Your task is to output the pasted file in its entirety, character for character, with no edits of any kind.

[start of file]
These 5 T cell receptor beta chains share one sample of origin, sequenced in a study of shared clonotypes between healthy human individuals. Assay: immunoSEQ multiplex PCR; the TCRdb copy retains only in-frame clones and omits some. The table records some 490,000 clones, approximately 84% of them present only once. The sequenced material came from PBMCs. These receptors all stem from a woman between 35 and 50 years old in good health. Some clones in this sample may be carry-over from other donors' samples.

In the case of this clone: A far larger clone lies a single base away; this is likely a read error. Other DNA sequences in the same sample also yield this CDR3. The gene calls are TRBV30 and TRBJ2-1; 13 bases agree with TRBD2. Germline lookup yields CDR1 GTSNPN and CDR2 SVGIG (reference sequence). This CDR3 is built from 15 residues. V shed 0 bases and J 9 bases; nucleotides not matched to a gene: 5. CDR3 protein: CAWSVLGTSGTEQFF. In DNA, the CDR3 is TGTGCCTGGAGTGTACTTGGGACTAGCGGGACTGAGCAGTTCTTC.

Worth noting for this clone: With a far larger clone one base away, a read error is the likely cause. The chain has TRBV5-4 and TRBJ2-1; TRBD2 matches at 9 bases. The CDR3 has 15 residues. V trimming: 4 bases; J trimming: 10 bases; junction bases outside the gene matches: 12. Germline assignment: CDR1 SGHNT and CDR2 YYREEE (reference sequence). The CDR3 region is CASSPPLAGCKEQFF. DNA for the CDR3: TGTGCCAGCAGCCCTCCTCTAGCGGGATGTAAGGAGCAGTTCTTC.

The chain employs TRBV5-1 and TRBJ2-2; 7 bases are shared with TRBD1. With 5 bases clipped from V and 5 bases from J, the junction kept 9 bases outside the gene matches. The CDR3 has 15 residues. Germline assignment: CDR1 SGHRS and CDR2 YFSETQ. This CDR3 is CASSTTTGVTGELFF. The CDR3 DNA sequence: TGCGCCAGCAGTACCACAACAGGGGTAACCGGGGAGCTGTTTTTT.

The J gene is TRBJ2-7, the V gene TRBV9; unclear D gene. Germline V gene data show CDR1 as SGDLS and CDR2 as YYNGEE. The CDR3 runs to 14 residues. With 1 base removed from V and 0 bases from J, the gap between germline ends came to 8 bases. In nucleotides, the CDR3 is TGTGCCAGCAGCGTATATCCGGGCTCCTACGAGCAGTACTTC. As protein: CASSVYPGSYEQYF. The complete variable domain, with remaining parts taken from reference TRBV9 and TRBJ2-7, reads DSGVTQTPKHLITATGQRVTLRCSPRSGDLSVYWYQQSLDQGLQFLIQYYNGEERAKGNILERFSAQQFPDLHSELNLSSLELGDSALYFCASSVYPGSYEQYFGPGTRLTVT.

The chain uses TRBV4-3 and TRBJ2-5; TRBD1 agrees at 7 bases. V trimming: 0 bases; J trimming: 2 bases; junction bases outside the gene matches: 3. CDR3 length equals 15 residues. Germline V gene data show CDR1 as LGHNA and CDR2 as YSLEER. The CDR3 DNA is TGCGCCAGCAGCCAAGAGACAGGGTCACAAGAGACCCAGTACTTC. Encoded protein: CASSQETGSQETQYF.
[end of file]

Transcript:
These 5 T cell receptor beta chains share one sample of origin, sequenced in a study of shared clonotypes between healthy human individuals. Assay: immunoSEQ multiplex PCR; the TCRdb copy retains only in-frame clones and omits some. The table records some 490,000 clones, approximately 84% of them present only once. The sequenced material came from PBMCs. These receptors all stem from a woman between 35 and 50 years old in good health. Some clones in this sample may be carry-over from other donors' samples.

In the case of this clone: A far larger clone lies a single base away; this is likely a read error. Other DNA sequences in the same sample also yield this CDR3. The gene calls are TRBV30 and TRBJ2-1; 13 bases agree with TRBD2. Germline lookup yields CDR1 GTSNPN and CDR2 SVGIG (reference sequence). This CDR3 is built from 15 residues. V shed 0 bases and J 9 bases; nucleotides not matched to a gene: 5. CDR3 protein: CAWSVLGTSGTEQFF. In DNA, the CDR3 is TGTGCCTGGAGTGTACTTGGGACTAGCGGGACTGAGCAGTTCTTC.

Worth noting for this clone: With a far larger clone one base away, a read error is the likely cause. The chain has TRBV5-4 and TRBJ2-1; TRBD2 matches at 9 bases. The CDR3 has 15 residues. V trimming: 4 bases; J trimming: 10 bases; junction bases outside the gene matches: 12. Germline assignment: CDR1 SGHNT and CDR2 YYREEE (reference sequence). The CDR3 region is CASSPPLAGCKEQFF. DNA for the CDR3: TGTGCCAGCAGCCCTCCTCTAGCGGGATGTAAGGAGCAGTTCTTC.

The chain employs TRBV5-1 and TRBJ2-2; 7 bases are shared with TRBD1. With 5 bases clipped from V and 5 bases from J, the junction kept 9 bases outside the gene matches. The CDR3 has 15 residues. Germline assignment: CDR1 SGHRS and CDR2 YFSETQ. This CDR3 is CASSTTTGVTGELFF. The CDR3 DNA sequence: TGCGCCAGCAGTACCACAACAGGGGTAACCGGGGAGCTGTTTTTT.

The J gene is TRBJ2-7, the V gene TRBV9; unclear D gene. Germline V gene data show CDR1 as SGDLS and CDR2 as YYNGEE. The CDR3 runs to 14 residues. With 1 base removed from V and 0 bases from J, the gap between germline ends came to 8 bases. In nucleotides, the CDR3 is TGTGCCAGCAGCGTATATCCGGGCTCCTACGAGCAGTACTTC. As protein: CASSVYPGSYEQYF. The complete variable domain, with remaining parts taken from reference TRBV9 and TRBJ2-7, reads DSGVTQTPKHLITATGQRVTLRCSPRSGDLSVYWYQQSLDQGLQFLIQYYNGEERAKGNILERFSAQQFPDLHSELNLSSLELGDSALYFCASSVYPGSYEQYFGPGTRLTVT.

The chain uses TRBV4-3 and TRBJ2-5; TRBD1 agrees at 7 bases. V trimming: 0 bases; J trimming: 2 bases; junction bases outside the gene matches: 3. CDR3 length equals 15 residues. Germline V gene data show CDR1 as LGHNA and CDR2 as YSLEER. The CDR3 DNA is TGCGCCAGCAGCCAAGAGACAGGGTCACAAGAGACCCAGTACTTC. Encoded protein: CASSQETGSQETQYF.